What the analysis doesn’t pay any attention to is the internal organization of the firm (beyond the functional division into the four units Perrow highlights).  The analysis doesn’t make any effort to map out the internal working relationships between functional units, or the ways in which performance of actors within units is supervised, or the ways in which communications occur internally, or the ways in which individuals are recruited into roles, or the ways in which decisions are made.  The article does distinguish between levels of managers — upper, middle, and lower — but doesn’t provide an “organizational” account of how these levels fit together.  This is partly, of course, a function of the question that Perrow posed for research: what is the perceived level of power associated with the major functional units in the decision-making of the firm? But perhaps it reflects as well the development of the field.  In his later writings Perrow is much more attentive to the “micro-organizations” and systemic interconnections that exist within large organizations such as FEMA or the NRC.

It is also interesting to highlight the time period in which this conference occurred: at the high-water mark of popular mobilization against the Vietnam War and segregation.  The contrast between organizational power and popular protest was a stark one.  And some of the organizations that are considered in the volume — universities and medical schools, for example — were at the center of this contrast.

CPM in West Bengal

One thing that is interesting about Indian politics is the fact that states have a great deal of autonomy, and there are parties based in various states that are distinct from both Congress and BJP. One of those parties is the Communist Party of India, which has evolved into a pro-poor, anti-capitalist electoral party that has renounced violent revolution, following a split in CPI in the 1960s. The Communist Party of India (Marxist) (CPM or CPI(M)) emerged in the 1960s as a serious electoral party, and it has governed directly or through left coalitions in West Bengal and Kerala since the late 1970s. CPM gains between 5% and 6% of the national vote, and currently there are 46 CPM MPs in Parliament (out of 790). (The Wikipedia entry on CPI(M) provides a detailed timeline of the party’s role in India since the 1960s. Here is a link to the People’s Daily, one of CPM’s key publications.)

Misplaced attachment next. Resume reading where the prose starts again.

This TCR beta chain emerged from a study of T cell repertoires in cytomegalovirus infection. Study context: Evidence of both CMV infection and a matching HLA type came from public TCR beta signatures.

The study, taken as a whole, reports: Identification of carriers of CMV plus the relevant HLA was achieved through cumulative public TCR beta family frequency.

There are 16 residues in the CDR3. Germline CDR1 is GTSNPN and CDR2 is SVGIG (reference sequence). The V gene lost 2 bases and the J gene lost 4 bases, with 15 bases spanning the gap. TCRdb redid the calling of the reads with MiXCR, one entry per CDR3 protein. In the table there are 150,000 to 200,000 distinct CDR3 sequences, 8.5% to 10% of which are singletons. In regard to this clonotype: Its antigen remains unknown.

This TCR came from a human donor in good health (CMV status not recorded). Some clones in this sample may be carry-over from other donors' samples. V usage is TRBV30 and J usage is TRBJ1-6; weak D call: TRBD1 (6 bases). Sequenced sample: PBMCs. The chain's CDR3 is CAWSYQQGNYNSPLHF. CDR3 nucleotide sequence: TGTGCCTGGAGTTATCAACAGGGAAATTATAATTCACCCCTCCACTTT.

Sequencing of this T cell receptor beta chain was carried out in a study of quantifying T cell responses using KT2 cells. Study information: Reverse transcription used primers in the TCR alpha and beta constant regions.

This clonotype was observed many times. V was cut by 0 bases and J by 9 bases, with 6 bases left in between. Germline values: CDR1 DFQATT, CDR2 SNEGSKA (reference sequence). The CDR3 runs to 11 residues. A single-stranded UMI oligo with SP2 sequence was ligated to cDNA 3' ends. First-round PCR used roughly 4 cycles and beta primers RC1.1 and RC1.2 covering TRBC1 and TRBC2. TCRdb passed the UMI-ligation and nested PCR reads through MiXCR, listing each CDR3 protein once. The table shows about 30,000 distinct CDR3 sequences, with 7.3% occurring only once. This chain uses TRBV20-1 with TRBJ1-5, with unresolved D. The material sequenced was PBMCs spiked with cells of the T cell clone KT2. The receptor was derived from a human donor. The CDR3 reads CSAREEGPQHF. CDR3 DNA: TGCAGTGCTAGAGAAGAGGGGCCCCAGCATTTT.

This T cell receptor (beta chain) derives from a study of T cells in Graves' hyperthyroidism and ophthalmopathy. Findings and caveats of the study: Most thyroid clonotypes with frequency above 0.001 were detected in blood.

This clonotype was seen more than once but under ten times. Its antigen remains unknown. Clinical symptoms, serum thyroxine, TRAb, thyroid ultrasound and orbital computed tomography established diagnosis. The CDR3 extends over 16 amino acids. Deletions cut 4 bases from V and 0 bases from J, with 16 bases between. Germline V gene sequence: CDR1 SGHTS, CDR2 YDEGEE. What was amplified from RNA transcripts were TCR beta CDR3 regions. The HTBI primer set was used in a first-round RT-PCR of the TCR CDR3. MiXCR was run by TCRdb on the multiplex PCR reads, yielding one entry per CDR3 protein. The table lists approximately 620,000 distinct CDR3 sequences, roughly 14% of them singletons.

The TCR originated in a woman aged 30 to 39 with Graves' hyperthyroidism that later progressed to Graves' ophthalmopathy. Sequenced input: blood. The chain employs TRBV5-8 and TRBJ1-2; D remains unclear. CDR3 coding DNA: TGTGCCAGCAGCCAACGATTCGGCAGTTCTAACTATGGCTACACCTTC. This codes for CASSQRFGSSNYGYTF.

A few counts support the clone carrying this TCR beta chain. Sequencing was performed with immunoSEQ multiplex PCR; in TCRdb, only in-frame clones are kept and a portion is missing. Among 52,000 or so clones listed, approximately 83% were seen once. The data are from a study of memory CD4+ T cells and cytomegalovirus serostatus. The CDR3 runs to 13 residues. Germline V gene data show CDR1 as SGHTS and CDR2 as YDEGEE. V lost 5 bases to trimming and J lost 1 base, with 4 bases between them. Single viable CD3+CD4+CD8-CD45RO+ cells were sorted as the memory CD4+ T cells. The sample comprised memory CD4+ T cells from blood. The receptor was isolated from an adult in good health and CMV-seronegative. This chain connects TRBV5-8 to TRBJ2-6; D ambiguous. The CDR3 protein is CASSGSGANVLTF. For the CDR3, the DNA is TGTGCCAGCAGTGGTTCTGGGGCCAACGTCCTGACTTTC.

Here is a table of seats won in elections between 1952 and 1987 in West Bengal:

(source: Atul Kohli, Democracy and Discontent, p. 274)

Many progressive Bengalis looked at the party as a pro-poor, progressive force in West Bengal during the 1980s. But substantial and rising criticism has developed in the past five years. So where is CPM today?

First, consider the positive view. Distinguished American political scientist Atul Kohli treated West Bengal in detail in his The State and Poverty in India (1989), and he credits CPM for much of the improvement of the status of the poor over a 20-year period in West Bengal.

It is argued that the capacity of the CPM to initiate a systematic attack on rural poverty stems from its political and class characteristics. The type of leadership, ideology, and organization the CPM regime brings to bear on the operation of political power enables it to perform two essential tasks: first, penetration of the countryside without being captured byt he landed classes; and second, controlled mobilization and incorporation of the lower classes to buttress state power as a tool of social reform. … To gain an understanding of the CPM regime in West Bengal, one must begin by analyzing the nature of its leadership, ideology, and organization. The important thing to note about the leadership is that is neither concentrated in the hands of an individual nor, as one might expect, in the party alone. While the party wields great influence, leadership is shared by the three “wings” of the CPM, namely, the party organization proper, the Kisan Sabha (the peasant wing) and the parliamentary wing. (96-97)

Kohli gives an overview of CPM in West Bengal in his 1991 Democracy and Discontent: India’s Growing Crisis of Governability: